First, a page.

ABOUT SUMMER CAMP: Terrace Marshall’s career, camp undeniably Meant 2 Be

BRINGING JOY:  Terrace Marshall Jr., the former Parkway and LSU star now in the NFL, makes it a priority to impact local youth, most recently at his first Meant 2 Be Camp last Saturday. 

By JERRY BYRD JR., Journal Sports

Carolina Panther wide receiver Terrace Marshall Jr. returned to Preston Crownover Stadium last weekend. And, like the name of the camp, it was “Meant to Be.”

The inaugural Meant 2 Be Terrace Marshall Jr. Football Camp was held last Saturday morning. It was more than a little different than Friday nights in the fall on the same piece of acreage where Marshall made a name for himself as one of the top wide receiver prospects in the country.

During Parkway’s 2016 season, Marshall caught 55 passes for 1,250 yards including 15 touchdowns. Those numbers helped him to a unanimous ranking as the No. 1 prospect in Louisiana. Scout.com analysts had Marshall listed as the No. 2 wide receiver in the country.

Even during his time at Parkway – before going to Baton Rouge and helping the LSU Tigers to the 2019 national championship – Marshall and his family knew that he was “meant to be.”

Marshall, who is the nephew of the late, legendary Haughton, NSU and NFL great Joe Delaney, has proudly embraced his uncle’s legacy – which includes soft-spoken servant-leadership, especially spreading joy working with kids.

“It’s just a blessing to be out here and give back to my hometown and see all of these familiar faces out here supporting me,” Marshall said. “I’m just blessed to be in this position.”

The position Marshall was in during the 2021 NFL Draft was the No. 59 pick in round two by the Carolina Panthers. Now, Marshall looks to build off a rookie season which saw him pull in 17 passes for 138 yards.

He did learn some lessons during his first season in the NFL.

“One of the biggest things I learned is that you control what you can control,” Marshall said. “Make sure you are doing all of the little things right, treat people right, all of the other things will fall into place.”

Marshall certainly treated the young people in the community right. The camp was free for ages 6-18, and he sent the youths home with T-shirts, arm bands, caps, and autographs. There was a party theme as the camp had a DJ playing music during the event and food trucks were lined up just outside the stadium fence.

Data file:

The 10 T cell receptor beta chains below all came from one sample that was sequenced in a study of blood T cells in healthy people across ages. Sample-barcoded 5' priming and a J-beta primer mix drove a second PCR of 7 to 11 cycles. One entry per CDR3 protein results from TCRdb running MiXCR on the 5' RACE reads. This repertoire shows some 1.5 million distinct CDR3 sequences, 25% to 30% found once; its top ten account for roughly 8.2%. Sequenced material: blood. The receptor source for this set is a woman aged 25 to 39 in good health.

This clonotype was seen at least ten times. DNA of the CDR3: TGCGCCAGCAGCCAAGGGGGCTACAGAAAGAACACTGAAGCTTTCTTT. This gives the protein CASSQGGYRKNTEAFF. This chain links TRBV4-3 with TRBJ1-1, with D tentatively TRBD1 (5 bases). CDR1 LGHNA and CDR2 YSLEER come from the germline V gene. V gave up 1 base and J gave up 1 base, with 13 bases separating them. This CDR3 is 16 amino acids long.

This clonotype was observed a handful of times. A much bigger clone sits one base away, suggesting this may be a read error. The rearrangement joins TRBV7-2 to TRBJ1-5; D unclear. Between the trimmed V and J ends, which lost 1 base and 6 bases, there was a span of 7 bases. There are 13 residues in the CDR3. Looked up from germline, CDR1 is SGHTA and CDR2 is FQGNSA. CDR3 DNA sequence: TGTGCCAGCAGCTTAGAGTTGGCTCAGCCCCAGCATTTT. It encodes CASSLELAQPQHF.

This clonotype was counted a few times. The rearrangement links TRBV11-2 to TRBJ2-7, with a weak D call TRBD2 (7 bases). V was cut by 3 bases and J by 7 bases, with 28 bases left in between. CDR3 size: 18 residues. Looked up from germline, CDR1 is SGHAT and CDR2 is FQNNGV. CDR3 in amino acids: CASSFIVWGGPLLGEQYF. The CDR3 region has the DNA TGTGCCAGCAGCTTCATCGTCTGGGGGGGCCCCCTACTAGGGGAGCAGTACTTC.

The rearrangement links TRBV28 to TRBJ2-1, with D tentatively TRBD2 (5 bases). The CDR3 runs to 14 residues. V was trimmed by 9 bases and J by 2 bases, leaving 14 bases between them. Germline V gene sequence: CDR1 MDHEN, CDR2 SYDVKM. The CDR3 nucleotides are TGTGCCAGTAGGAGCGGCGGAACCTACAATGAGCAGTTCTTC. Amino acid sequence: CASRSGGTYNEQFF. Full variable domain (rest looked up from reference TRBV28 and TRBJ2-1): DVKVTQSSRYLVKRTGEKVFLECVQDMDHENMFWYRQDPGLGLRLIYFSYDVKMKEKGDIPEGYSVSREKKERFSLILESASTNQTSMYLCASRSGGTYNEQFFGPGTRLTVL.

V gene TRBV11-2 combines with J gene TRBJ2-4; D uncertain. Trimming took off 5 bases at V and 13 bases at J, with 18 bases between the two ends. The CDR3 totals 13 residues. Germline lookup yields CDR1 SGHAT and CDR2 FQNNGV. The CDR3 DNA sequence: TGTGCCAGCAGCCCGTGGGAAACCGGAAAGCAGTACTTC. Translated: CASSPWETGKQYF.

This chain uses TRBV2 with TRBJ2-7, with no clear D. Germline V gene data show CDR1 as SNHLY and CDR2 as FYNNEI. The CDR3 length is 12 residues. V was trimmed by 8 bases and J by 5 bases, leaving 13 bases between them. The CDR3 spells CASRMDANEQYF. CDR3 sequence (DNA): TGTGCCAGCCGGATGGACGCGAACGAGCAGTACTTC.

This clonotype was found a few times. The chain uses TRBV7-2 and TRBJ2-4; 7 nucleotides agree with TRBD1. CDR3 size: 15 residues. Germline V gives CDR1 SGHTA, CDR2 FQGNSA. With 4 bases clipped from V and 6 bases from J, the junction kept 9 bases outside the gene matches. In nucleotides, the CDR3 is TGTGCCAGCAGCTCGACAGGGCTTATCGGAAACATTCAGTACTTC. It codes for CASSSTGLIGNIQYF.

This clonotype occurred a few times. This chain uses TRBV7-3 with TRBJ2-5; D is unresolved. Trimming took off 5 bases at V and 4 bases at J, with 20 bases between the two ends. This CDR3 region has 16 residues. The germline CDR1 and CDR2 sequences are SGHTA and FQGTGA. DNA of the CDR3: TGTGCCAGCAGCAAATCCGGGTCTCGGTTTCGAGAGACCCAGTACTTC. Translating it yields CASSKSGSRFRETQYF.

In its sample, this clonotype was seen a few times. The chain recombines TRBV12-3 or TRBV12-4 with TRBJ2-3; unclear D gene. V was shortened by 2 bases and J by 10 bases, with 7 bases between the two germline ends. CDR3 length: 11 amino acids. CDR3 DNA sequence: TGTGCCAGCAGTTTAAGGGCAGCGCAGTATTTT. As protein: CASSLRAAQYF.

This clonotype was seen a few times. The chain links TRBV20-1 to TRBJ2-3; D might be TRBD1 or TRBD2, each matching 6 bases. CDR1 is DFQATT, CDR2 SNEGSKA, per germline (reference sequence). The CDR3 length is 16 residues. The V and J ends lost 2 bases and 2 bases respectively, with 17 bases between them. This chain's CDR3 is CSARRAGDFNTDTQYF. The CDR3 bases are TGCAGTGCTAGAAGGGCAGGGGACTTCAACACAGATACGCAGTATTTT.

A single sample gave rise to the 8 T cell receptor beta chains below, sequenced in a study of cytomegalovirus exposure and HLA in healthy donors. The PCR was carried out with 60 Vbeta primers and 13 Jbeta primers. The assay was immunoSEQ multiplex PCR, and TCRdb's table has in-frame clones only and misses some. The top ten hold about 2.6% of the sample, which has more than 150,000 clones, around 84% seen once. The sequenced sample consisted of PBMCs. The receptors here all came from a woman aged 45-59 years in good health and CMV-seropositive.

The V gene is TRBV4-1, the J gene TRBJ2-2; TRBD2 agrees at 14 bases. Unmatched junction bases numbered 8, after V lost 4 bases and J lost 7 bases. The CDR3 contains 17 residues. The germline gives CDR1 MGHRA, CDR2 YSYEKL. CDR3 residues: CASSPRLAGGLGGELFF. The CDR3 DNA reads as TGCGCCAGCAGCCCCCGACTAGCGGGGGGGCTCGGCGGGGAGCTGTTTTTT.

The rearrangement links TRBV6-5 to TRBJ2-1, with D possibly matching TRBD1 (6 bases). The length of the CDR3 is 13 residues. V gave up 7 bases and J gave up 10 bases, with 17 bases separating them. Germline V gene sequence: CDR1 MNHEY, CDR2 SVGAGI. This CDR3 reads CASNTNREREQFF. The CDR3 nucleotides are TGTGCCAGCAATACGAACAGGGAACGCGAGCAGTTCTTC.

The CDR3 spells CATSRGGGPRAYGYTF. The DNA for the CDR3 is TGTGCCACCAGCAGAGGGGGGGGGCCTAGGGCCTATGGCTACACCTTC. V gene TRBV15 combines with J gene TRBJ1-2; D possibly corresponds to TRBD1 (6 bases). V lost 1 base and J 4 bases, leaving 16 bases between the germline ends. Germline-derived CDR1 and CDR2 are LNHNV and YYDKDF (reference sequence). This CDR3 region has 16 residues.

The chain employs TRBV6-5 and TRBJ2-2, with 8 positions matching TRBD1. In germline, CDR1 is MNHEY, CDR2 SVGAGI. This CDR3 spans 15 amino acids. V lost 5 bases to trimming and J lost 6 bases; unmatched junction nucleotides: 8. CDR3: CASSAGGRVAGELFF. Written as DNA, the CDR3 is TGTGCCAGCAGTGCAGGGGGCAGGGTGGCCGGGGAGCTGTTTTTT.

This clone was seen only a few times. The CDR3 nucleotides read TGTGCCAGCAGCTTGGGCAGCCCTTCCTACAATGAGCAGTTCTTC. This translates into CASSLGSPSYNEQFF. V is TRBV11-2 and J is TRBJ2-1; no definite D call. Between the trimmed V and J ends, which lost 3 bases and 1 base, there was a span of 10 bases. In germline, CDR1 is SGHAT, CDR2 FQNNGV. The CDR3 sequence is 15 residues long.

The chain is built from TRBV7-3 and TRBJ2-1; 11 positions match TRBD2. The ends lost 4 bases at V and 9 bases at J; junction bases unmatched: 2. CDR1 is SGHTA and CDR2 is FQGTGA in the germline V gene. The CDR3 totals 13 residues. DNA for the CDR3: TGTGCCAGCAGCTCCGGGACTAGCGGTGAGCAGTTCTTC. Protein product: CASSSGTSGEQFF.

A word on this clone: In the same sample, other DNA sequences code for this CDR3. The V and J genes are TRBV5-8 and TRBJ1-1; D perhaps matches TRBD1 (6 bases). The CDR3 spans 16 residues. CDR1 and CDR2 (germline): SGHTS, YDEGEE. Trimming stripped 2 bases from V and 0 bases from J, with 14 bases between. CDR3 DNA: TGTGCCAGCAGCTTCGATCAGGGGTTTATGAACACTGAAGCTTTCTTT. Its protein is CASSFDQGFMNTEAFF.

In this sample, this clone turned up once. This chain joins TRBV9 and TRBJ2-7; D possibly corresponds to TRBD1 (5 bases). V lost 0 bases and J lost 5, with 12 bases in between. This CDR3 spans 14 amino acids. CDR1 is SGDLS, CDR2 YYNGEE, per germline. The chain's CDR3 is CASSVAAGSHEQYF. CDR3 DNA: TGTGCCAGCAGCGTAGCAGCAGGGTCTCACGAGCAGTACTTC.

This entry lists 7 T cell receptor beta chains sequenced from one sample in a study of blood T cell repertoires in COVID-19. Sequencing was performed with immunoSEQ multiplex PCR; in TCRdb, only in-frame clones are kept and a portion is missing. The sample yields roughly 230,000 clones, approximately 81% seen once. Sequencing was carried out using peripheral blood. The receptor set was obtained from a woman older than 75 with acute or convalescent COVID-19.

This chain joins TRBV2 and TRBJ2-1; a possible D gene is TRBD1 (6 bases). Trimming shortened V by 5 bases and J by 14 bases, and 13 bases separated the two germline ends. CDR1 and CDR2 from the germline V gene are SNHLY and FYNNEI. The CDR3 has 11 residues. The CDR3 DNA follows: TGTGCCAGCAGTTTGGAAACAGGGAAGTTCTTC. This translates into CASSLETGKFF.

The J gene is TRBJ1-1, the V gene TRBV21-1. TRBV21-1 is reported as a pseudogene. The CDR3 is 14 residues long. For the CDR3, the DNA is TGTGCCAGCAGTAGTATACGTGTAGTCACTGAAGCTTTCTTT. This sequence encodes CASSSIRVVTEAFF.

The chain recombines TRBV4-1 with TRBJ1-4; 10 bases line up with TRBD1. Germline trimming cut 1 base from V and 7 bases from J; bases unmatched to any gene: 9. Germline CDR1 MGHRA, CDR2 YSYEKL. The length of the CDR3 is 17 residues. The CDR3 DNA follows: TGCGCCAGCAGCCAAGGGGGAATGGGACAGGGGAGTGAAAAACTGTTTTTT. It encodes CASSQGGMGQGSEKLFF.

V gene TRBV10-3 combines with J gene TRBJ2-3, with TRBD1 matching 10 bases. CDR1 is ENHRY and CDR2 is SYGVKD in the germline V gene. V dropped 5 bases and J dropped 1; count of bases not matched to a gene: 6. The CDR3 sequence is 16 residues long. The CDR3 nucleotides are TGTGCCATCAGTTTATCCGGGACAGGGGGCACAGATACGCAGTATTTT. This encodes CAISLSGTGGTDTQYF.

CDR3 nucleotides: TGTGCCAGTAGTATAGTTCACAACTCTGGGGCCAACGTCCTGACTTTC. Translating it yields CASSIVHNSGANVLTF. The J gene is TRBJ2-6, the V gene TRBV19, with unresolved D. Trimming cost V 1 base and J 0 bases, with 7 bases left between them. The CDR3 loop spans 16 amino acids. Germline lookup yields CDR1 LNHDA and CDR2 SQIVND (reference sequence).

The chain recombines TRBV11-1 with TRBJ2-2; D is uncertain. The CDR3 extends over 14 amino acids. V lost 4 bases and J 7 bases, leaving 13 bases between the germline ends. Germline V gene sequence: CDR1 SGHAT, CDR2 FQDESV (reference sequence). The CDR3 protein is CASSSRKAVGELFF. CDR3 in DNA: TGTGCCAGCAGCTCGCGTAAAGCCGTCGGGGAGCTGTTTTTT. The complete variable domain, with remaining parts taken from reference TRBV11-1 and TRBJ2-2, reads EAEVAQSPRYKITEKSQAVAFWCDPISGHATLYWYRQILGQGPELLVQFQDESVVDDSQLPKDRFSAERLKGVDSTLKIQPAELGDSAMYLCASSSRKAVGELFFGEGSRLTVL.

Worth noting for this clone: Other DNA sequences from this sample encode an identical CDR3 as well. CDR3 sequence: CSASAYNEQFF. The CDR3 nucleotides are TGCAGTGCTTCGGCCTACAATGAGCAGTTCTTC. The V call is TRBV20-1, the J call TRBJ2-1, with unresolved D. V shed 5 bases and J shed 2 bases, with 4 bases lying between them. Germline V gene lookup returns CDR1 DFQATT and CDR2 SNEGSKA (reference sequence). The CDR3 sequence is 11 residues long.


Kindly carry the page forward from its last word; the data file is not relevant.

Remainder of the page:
The football camp was not the first event Marshall has hosted in the community. Last June, Marshall hosted the Terrace Marshall Jr. Community Day at Joe Delaney Memorial Park in Haughton. The event was a meet and greet event with food and prizes.

“It’s important,” Marshall said. “I’m not only doing it for me. I’m doing it for everyone around me. I’m doing it for everybody in my community, my little cousins. I’ve got to make an impact.” 

Marshall wasn’t the only NFL player at Preston Crownover Stadium. He was joined by Dallas Cowboy offensive lineman Ty Nsekhe, who has been in the league for eight years. 

Nsekhe enjoyed the opportunity to get out and have fun with the campers.

“It’s always good to get out here and give back,” Nsekhe said. “It’s a beautiful thing to see them out here having a great time. Coming up as a youth and seeing the guys on TV, and then actually seeing them (NFL players) in real life, it does wonders for you. It gives you aspirations to get to where they’re at.”

The Shreveport-Bossier Journal will be featuring camps of all shapes and sizes during the summer. These stories from camp will run on Wednesdays. If you have a story from camp …,

Contact Jerry at sbjjerrybyrd@gmail.com